A funny thing happened in the fourt quarter of 2011. Analyst firm Canalys announced that Apple shipped more PCs than Hewlett-Packard (HP), but that was only true if you were willing to count iPad devices as PCs. And if you were willing do that, the question, then, is where do you draw the line? Are smartphones and superphones PCs as well? What about hybrid eReaders? Judging by the reader comments, the consensus among Maximum PC readers is that tablets are not PCs and shouldn't be counted as such, but regardless of whether or not you agree with that statement, HP is once again the world's leading client PC vendor.
It's funny to think that Hewlett-Packard came within an inch of selling off or otherwise severing its PC division until Meg Whitman replaced Léo Apotheker as CEO -- who, as BusinessInsideronce reported, had "totally lost control of HP" -- and quickly restored order. Had Mr. Apotheker held onto his job, HP would be focusing on software and printers (probably in that order) and wouldn't be rolling out half a dozen new and updated PCs built around Intel's impressive Ivy Bridge architecture.
Hewlett-Packard today announced the availability of its Z1 user-serviceable all-in-one PC. Unveiled in February at the HP Global Partnership Conference, the Z1 is said to be the world’s first all-in-one workstation with a 27-inch diagonal display. Hit the jump for more.
Hewlett-Packard today announced that it's shaking things up in a big way. As part of what the company calls an "organizational realignment," HP has decided to combine its Imaging and Printing Group (IPG) and its Personal Systems Group, or printer and PC businesses, into a single entity. At the same time, executive vice president of IPG, Vyomesh Joshi, is calling it quits after serving 31 years with the company.
Once you post something on the Internet, it takes about a nanosecond for it be picked up by a wandering Web surfer with his or her finger on the Print Screen key, let alone Google's Web crawling bots that take cached snapshots of everything it finds. So even though Hewlett-Packard has taken down a couple of driver documents that made references to Windows 8 SKUs, we can still take a peek thanks to a pair of cached copies.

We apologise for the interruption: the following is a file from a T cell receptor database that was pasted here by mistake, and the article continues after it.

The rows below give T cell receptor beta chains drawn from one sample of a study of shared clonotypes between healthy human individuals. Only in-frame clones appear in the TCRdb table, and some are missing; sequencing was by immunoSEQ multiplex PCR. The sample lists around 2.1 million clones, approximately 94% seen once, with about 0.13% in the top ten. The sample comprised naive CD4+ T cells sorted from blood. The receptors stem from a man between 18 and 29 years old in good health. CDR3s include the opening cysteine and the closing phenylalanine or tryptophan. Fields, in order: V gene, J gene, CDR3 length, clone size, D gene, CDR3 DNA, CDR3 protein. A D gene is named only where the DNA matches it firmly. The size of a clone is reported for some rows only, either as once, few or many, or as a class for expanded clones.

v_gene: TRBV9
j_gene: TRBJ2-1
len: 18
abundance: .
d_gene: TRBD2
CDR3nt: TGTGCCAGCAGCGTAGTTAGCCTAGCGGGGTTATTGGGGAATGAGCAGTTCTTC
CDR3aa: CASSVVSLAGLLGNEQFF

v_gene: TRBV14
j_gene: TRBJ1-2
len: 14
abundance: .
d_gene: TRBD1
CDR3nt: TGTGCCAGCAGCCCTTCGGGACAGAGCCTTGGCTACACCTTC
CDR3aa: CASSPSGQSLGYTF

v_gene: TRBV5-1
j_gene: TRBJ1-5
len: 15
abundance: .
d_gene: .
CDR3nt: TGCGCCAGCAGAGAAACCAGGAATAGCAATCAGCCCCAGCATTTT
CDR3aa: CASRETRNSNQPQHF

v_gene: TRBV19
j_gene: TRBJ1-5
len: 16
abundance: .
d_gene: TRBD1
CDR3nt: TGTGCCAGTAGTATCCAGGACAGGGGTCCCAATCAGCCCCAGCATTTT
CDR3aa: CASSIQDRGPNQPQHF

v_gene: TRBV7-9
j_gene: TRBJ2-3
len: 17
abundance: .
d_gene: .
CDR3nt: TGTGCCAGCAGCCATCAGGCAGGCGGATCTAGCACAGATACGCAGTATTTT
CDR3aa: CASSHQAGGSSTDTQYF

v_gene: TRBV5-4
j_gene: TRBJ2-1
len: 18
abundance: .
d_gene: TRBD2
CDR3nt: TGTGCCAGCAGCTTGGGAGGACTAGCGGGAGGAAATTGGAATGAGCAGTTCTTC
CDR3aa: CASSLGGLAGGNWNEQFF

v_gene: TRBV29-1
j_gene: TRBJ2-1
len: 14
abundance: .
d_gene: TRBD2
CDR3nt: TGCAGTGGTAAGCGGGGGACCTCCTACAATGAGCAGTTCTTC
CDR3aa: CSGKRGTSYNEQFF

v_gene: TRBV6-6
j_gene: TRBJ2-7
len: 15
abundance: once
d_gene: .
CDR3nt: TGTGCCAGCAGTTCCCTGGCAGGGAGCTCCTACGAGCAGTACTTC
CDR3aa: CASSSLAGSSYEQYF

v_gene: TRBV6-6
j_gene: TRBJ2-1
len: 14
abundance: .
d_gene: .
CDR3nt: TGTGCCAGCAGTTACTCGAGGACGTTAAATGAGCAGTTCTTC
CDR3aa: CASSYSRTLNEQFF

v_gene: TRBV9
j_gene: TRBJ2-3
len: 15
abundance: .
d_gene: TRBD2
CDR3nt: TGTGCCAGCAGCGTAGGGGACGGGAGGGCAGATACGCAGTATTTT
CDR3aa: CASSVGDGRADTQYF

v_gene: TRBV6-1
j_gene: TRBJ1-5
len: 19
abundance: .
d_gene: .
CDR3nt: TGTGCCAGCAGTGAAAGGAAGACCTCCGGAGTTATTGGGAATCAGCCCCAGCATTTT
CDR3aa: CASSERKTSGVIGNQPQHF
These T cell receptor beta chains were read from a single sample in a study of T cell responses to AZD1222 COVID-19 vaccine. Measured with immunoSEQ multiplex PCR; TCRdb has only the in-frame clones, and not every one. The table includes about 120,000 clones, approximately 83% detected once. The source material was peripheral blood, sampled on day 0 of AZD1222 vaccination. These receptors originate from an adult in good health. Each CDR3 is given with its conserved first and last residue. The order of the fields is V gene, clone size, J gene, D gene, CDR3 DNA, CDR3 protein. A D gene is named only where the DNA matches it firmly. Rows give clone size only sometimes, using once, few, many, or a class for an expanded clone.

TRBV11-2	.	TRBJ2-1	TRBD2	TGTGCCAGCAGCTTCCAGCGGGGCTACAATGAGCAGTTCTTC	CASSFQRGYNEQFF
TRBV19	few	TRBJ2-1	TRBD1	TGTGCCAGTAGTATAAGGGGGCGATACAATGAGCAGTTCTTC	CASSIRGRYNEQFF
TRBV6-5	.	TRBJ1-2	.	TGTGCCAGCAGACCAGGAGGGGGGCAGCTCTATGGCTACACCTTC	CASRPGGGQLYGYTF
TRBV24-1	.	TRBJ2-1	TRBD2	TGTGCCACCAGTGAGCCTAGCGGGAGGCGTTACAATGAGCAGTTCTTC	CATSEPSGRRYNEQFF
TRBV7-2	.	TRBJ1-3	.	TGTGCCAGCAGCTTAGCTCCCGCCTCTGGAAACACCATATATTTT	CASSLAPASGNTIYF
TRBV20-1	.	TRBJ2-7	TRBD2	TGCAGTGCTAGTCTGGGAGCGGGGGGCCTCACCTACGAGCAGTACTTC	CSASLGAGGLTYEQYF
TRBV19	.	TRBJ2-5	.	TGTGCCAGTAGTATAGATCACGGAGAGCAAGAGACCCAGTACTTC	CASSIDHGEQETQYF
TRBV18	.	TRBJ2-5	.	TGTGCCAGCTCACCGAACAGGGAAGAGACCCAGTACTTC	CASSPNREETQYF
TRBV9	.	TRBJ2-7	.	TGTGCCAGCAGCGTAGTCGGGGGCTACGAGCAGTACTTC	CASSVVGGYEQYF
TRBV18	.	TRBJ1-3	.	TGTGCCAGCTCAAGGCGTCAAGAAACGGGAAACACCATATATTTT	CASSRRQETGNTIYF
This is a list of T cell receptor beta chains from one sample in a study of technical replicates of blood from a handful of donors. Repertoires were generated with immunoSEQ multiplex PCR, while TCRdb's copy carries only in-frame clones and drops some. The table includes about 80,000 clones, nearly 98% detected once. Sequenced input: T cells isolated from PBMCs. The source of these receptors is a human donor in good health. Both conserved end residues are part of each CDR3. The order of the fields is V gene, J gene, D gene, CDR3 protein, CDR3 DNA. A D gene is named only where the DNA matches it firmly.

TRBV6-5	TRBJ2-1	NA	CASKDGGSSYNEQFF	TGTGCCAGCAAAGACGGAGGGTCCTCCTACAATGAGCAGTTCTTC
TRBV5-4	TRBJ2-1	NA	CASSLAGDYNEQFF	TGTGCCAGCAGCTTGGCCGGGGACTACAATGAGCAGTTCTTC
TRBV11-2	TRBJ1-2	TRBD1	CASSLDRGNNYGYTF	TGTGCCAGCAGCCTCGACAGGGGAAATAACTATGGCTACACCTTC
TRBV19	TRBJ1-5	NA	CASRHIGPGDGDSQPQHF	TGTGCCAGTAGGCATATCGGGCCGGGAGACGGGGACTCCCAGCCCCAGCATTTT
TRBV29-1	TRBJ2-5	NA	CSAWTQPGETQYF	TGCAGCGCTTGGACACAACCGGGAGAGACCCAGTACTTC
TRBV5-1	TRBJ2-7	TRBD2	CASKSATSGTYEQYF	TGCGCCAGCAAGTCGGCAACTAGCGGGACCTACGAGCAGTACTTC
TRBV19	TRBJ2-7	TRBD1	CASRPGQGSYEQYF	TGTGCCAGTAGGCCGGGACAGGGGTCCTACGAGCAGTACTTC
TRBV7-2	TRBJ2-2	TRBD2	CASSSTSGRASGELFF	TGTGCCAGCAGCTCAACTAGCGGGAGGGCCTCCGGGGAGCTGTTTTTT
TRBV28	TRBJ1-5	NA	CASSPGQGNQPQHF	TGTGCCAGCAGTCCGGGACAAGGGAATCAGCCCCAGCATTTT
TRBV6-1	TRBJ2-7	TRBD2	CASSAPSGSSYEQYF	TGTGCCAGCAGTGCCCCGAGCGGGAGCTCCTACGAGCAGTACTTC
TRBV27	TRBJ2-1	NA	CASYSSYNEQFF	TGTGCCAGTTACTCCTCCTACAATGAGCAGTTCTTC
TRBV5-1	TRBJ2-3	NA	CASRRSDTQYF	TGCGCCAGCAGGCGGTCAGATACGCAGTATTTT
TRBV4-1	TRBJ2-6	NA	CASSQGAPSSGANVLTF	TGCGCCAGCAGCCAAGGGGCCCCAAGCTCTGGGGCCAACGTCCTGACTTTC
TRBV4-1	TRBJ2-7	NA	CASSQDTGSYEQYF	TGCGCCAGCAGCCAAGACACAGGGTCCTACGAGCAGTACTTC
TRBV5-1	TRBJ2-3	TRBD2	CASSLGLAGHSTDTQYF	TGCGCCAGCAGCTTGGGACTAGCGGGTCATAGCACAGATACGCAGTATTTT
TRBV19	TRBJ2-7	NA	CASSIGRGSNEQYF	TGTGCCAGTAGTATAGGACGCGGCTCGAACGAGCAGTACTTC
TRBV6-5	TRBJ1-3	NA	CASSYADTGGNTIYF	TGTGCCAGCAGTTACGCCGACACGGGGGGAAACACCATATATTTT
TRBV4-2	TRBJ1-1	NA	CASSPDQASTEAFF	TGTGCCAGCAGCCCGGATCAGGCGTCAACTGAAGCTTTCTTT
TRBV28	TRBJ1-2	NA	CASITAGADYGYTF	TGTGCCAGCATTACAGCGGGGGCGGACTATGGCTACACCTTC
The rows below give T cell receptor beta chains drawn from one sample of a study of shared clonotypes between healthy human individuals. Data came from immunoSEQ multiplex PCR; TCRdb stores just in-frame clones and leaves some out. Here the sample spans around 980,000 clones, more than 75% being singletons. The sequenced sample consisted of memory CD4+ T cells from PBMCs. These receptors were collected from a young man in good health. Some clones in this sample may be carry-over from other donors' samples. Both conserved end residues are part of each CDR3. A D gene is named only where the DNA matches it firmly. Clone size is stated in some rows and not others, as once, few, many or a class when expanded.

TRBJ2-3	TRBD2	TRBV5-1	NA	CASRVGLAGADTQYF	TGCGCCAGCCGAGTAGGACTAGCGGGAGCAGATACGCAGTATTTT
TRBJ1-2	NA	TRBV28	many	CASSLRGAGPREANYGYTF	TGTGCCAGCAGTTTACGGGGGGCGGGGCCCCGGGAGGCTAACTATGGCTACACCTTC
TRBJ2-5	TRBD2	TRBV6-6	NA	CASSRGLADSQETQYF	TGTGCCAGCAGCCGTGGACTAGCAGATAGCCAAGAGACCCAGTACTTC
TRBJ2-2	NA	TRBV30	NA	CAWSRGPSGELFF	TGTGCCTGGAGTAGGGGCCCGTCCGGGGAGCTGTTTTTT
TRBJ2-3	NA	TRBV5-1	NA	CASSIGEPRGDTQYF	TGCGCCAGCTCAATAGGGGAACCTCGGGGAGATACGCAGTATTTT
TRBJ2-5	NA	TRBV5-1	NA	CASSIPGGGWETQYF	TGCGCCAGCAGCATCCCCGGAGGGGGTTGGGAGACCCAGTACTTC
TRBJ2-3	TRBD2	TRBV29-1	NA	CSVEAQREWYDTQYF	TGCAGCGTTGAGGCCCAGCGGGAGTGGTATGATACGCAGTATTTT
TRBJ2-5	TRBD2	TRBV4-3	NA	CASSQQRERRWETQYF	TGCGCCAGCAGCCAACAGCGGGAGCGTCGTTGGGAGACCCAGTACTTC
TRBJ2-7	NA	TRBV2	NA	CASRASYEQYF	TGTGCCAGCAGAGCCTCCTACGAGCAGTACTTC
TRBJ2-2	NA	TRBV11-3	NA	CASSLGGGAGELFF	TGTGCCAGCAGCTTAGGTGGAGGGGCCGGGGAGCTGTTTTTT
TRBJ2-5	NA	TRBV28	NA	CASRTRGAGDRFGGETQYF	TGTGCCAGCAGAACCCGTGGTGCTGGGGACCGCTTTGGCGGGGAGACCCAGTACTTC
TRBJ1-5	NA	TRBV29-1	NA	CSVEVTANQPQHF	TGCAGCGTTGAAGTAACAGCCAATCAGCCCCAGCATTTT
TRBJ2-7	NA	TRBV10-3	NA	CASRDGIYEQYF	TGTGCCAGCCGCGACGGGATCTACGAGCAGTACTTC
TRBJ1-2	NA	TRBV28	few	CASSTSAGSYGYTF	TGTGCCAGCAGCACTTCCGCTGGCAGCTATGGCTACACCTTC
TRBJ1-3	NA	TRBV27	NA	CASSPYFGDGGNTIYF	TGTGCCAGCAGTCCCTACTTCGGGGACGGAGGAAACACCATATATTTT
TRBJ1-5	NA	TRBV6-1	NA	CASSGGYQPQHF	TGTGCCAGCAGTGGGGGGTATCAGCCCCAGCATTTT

Technology bigwigs Hewlett-Packard and Dell are keeping a watchful eye on the labor situation in China, the one in which Foxconn (Hon Hai Precision Industry Company, Ltd.) has doled out major wage increases to workers who build Apple devices in an attempt to improve much criticized working conditions, and may end up hiking prices if labor costs go up across the board.
Computer companies need to step up their game. Temkin Group set out to rate the customer experience of 206 large companies across 18 industries, and computer companies didn't exactly impress. Collectively, they fell to the bottom of the pack, receiving the fourth-lowest average, edging ahead of health plans, Internet service providers, and TV service providers.
We've seen workstations before, and we've seen plenty of all-in-one (AIO) PCs, but according to Hewlett-Packard, there has never been a 27-inch AIO that qualified as a workstation. Until now. HP claims its Z1 Workstation is the world's first to combine both types of systems into a 27-inch form factor, and what's more, the OEM says it's a snap to swap out parts without using any tools, a feature that's few and far between in the AIO sector, but critical if it's to be taken seriously as a workstation.
Some interesting revelations are coming out of the court battle between Hewlett-Packard and Oracle. At issue is Oracle's decision to stop supporting Intel's Itanium platform based on claims the processors are nearing end-of-life (EOL) status, the timing of which is suspect. Oracle made the decision to ditch Itanium after hiring former HP CEO Mark Hurd, which itself prompted a legal battle and subsequent settlement. Not long after, Oracle said it was ditching Itanium, HP cried foul, and a big legal mess ensued. Some of it was resolved last night.
Break out the Apple cider if you live in/near Cupertino, California, and toast your hometown PC representatives for dethroning Hewlett-Packard as the worldwide client PC vendor in the fourth quarter of 2011, but only if you're willing to include tablet shipments in the overall tally. If you are, then congrats, Apple's iPad put your home team over the top and was three times more responsible for the achievement than Macs.